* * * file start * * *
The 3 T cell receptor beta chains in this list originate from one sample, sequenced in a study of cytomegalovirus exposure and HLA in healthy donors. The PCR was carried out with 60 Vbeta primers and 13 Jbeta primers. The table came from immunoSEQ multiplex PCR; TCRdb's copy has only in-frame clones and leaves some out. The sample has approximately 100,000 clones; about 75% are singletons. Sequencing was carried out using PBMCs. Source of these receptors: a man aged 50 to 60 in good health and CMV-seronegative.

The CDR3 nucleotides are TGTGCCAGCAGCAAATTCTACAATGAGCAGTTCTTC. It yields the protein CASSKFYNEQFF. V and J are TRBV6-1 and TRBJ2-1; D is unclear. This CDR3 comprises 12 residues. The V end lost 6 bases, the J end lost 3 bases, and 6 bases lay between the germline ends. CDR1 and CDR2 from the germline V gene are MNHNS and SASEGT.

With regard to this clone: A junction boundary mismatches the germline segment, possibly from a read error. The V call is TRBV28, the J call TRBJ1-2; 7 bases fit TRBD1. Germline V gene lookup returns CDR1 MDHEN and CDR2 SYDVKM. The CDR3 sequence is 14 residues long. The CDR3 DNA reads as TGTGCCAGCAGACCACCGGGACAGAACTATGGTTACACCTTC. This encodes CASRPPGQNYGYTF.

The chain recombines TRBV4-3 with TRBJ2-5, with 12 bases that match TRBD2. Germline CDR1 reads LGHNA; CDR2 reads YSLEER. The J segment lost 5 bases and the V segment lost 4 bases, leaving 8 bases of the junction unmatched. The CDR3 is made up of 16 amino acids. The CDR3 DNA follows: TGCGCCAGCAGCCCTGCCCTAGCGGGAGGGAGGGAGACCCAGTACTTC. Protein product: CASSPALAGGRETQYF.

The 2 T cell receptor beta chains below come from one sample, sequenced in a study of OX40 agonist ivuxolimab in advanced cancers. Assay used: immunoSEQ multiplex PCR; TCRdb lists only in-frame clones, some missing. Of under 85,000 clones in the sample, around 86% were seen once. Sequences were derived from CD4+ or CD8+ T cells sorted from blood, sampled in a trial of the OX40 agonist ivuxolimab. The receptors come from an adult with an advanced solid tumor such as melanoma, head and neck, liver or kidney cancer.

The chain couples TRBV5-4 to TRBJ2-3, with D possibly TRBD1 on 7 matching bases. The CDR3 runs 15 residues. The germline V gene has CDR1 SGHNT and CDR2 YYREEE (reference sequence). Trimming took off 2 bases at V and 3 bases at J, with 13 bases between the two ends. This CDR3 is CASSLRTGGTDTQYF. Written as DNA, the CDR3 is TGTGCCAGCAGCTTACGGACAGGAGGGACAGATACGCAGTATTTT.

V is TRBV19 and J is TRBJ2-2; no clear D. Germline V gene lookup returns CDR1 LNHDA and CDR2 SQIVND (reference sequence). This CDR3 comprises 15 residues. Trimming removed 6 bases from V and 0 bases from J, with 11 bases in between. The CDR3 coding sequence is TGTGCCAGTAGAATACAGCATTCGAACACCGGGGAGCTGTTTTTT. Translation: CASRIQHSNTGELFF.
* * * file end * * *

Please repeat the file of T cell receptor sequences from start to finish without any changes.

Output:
The 3 T cell receptor beta chains in this list originate from one sample, sequenced in a study of cytomegalovirus exposure and HLA in healthy donors. The PCR was carried out with 60 Vbeta primers and 13 Jbeta primers. The table came from immunoSEQ multiplex PCR; TCRdb's copy has only in-frame clones and leaves some out. The sample has approximately 100,000 clones; about 75% are singletons. Sequencing was carried out using PBMCs. Source of these receptors: a man aged 50 to 60 in good health and CMV-seronegative.

The CDR3 nucleotides are TGTGCCAGCAGCAAATTCTACAATGAGCAGTTCTTC. It yields the protein CASSKFYNEQFF. V and J are TRBV6-1 and TRBJ2-1; D is unclear. This CDR3 comprises 12 residues. The V end lost 6 bases, the J end lost 3 bases, and 6 bases lay between the germline ends. CDR1 and CDR2 from the germline V gene are MNHNS and SASEGT.

With regard to this clone: A junction boundary mismatches the germline segment, possibly from a read error. The V call is TRBV28, the J call TRBJ1-2; 7 bases fit TRBD1. Germline V gene lookup returns CDR1 MDHEN and CDR2 SYDVKM. The CDR3 sequence is 14 residues long. The CDR3 DNA reads as TGTGCCAGCAGACCACCGGGACAGAACTATGGTTACACCTTC. This encodes CASRPPGQNYGYTF.

The chain recombines TRBV4-3 with TRBJ2-5, with 12 bases that match TRBD2. Germline CDR1 reads LGHNA; CDR2 reads YSLEER. The J segment lost 5 bases and the V segment lost 4 bases, leaving 8 bases of the junction unmatched. The CDR3 is made up of 16 amino acids. The CDR3 DNA follows: TGCGCCAGCAGCCCTGCCCTAGCGGGAGGGAGGGAGACCCAGTACTTC. Protein product: CASSPALAGGRETQYF.

The 2 T cell receptor beta chains below come from one sample, sequenced in a study of OX40 agonist ivuxolimab in advanced cancers. Assay used: immunoSEQ multiplex PCR; TCRdb lists only in-frame clones, some missing. Of under 85,000 clones in the sample, around 86% were seen once. Sequences were derived from CD4+ or CD8+ T cells sorted from blood, sampled in a trial of the OX40 agonist ivuxolimab. The receptors come from an adult with an advanced solid tumor such as melanoma, head and neck, liver or kidney cancer.

The chain couples TRBV5-4 to TRBJ2-3, with D possibly TRBD1 on 7 matching bases. The CDR3 runs 15 residues. The germline V gene has CDR1 SGHNT and CDR2 YYREEE (reference sequence). Trimming took off 2 bases at V and 3 bases at J, with 13 bases between the two ends. This CDR3 is CASSLRTGGTDTQYF. Written as DNA, the CDR3 is TGTGCCAGCAGCTTACGGACAGGAGGGACAGATACGCAGTATTTT.

V is TRBV19 and J is TRBJ2-2; no clear D. Germline V gene lookup returns CDR1 LNHDA and CDR2 SQIVND (reference sequence). This CDR3 comprises 15 residues. Trimming removed 6 bases from V and 0 bases from J, with 11 bases in between. The CDR3 coding sequence is TGTGCCAGTAGAATACAGCATTCGAACACCGGGGAGCTGTTTTTT. Translation: CASRIQHSNTGELFF.